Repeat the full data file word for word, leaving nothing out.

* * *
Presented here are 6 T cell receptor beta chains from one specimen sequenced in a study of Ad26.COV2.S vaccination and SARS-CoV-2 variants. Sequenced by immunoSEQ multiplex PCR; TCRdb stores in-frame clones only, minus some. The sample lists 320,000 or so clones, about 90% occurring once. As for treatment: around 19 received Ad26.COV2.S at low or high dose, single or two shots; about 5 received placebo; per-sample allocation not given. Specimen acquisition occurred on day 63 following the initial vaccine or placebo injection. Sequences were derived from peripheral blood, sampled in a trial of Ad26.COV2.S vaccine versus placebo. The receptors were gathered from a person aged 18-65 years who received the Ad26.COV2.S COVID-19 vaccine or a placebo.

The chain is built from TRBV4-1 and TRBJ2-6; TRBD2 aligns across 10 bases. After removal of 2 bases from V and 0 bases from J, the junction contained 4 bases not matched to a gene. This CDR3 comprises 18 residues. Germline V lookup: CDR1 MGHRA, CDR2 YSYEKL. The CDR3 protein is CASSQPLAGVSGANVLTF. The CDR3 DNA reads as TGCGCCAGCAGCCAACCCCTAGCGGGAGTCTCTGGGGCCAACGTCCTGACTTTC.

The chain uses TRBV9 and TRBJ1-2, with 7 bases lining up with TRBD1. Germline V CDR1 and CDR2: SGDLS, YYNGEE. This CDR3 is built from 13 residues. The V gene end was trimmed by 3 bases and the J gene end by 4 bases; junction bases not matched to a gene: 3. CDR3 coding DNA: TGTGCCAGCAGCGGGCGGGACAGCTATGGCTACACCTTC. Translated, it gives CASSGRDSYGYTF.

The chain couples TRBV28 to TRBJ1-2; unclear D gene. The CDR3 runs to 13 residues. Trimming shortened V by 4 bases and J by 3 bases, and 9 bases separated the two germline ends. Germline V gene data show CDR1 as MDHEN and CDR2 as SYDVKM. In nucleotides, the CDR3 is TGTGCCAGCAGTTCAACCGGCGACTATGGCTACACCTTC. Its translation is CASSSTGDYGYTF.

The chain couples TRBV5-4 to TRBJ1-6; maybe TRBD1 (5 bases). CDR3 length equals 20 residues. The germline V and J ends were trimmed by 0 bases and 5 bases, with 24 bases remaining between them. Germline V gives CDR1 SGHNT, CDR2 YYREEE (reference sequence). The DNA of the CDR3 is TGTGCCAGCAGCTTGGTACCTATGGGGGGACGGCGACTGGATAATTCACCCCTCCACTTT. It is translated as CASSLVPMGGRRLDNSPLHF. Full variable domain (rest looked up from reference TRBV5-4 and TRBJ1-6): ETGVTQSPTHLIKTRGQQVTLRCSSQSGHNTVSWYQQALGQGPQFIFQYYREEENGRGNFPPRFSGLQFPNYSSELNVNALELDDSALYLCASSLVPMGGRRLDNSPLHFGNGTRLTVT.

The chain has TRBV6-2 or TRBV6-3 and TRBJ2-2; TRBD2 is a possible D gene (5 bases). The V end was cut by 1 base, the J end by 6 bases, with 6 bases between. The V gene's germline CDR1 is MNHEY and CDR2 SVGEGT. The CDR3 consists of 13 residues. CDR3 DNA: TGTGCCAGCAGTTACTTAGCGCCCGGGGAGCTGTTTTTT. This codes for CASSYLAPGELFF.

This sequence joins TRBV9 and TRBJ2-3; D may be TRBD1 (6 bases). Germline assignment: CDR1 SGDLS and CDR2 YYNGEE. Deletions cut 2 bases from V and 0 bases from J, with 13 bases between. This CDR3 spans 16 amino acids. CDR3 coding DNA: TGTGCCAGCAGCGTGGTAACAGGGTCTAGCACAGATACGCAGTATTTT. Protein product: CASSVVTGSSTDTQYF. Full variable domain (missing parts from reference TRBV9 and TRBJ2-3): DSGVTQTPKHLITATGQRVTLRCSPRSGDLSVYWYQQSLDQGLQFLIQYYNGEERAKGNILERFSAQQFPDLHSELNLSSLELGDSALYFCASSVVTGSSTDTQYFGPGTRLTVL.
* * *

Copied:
Presented here are 6 T cell receptor beta chains from one specimen sequenced in a study of Ad26.COV2.S vaccination and SARS-CoV-2 variants. Sequenced by immunoSEQ multiplex PCR; TCRdb stores in-frame clones only, minus some. The sample lists 320,000 or so clones, about 90% occurring once. As for treatment: around 19 received Ad26.COV2.S at low or high dose, single or two shots; about 5 received placebo; per-sample allocation not given. Specimen acquisition occurred on day 63 following the initial vaccine or placebo injection. Sequences were derived from peripheral blood, sampled in a trial of Ad26.COV2.S vaccine versus placebo. The receptors were gathered from a person aged 18-65 years who received the Ad26.COV2.S COVID-19 vaccine or a placebo.

The chain is built from TRBV4-1 and TRBJ2-6; TRBD2 aligns across 10 bases. After removal of 2 bases from V and 0 bases from J, the junction contained 4 bases not matched to a gene. This CDR3 comprises 18 residues. Germline V lookup: CDR1 MGHRA, CDR2 YSYEKL. The CDR3 protein is CASSQPLAGVSGANVLTF. The CDR3 DNA reads as TGCGCCAGCAGCCAACCCCTAGCGGGAGTCTCTGGGGCCAACGTCCTGACTTTC.

The chain uses TRBV9 and TRBJ1-2, with 7 bases lining up with TRBD1. Germline V CDR1 and CDR2: SGDLS, YYNGEE. This CDR3 is built from 13 residues. The V gene end was trimmed by 3 bases and the J gene end by 4 bases; junction bases not matched to a gene: 3. CDR3 coding DNA: TGTGCCAGCAGCGGGCGGGACAGCTATGGCTACACCTTC. Translated, it gives CASSGRDSYGYTF.

The chain couples TRBV28 to TRBJ1-2; unclear D gene. The CDR3 runs to 13 residues. Trimming shortened V by 4 bases and J by 3 bases, and 9 bases separated the two germline ends. Germline V gene data show CDR1 as MDHEN and CDR2 as SYDVKM. In nucleotides, the CDR3 is TGTGCCAGCAGTTCAACCGGCGACTATGGCTACACCTTC. Its translation is CASSSTGDYGYTF.

The chain couples TRBV5-4 to TRBJ1-6; maybe TRBD1 (5 bases). CDR3 length equals 20 residues. The germline V and J ends were trimmed by 0 bases and 5 bases, with 24 bases remaining between them. Germline V gives CDR1 SGHNT, CDR2 YYREEE (reference sequence). The DNA of the CDR3 is TGTGCCAGCAGCTTGGTACCTATGGGGGGACGGCGACTGGATAATTCACCCCTCCACTTT. It is translated as CASSLVPMGGRRLDNSPLHF. Full variable domain (rest looked up from reference TRBV5-4 and TRBJ1-6): ETGVTQSPTHLIKTRGQQVTLRCSSQSGHNTVSWYQQALGQGPQFIFQYYREEENGRGNFPPRFSGLQFPNYSSELNVNALELDDSALYLCASSLVPMGGRRLDNSPLHFGNGTRLTVT.

The chain has TRBV6-2 or TRBV6-3 and TRBJ2-2; TRBD2 is a possible D gene (5 bases). The V end was cut by 1 base, the J end by 6 bases, with 6 bases between. The V gene's germline CDR1 is MNHEY and CDR2 SVGEGT. The CDR3 consists of 13 residues. CDR3 DNA: TGTGCCAGCAGTTACTTAGCGCCCGGGGAGCTGTTTTTT. This codes for CASSYLAPGELFF.

This sequence joins TRBV9 and TRBJ2-3; D may be TRBD1 (6 bases). Germline assignment: CDR1 SGDLS and CDR2 YYNGEE. Deletions cut 2 bases from V and 0 bases from J, with 13 bases between. This CDR3 spans 16 amino acids. CDR3 coding DNA: TGTGCCAGCAGCGTGGTAACAGGGTCTAGCACAGATACGCAGTATTTT. Protein product: CASSVVTGSSTDTQYF. Full variable domain (missing parts from reference TRBV9 and TRBJ2-3): DSGVTQTPKHLITATGQRVTLRCSPRSGDLSVYWYQQSLDQGLQFLIQYYNGEERAKGNILERFSAQQFPDLHSELNLSSLELGDSALYFCASSVVTGSSTDTQYFGPGTRLTVL.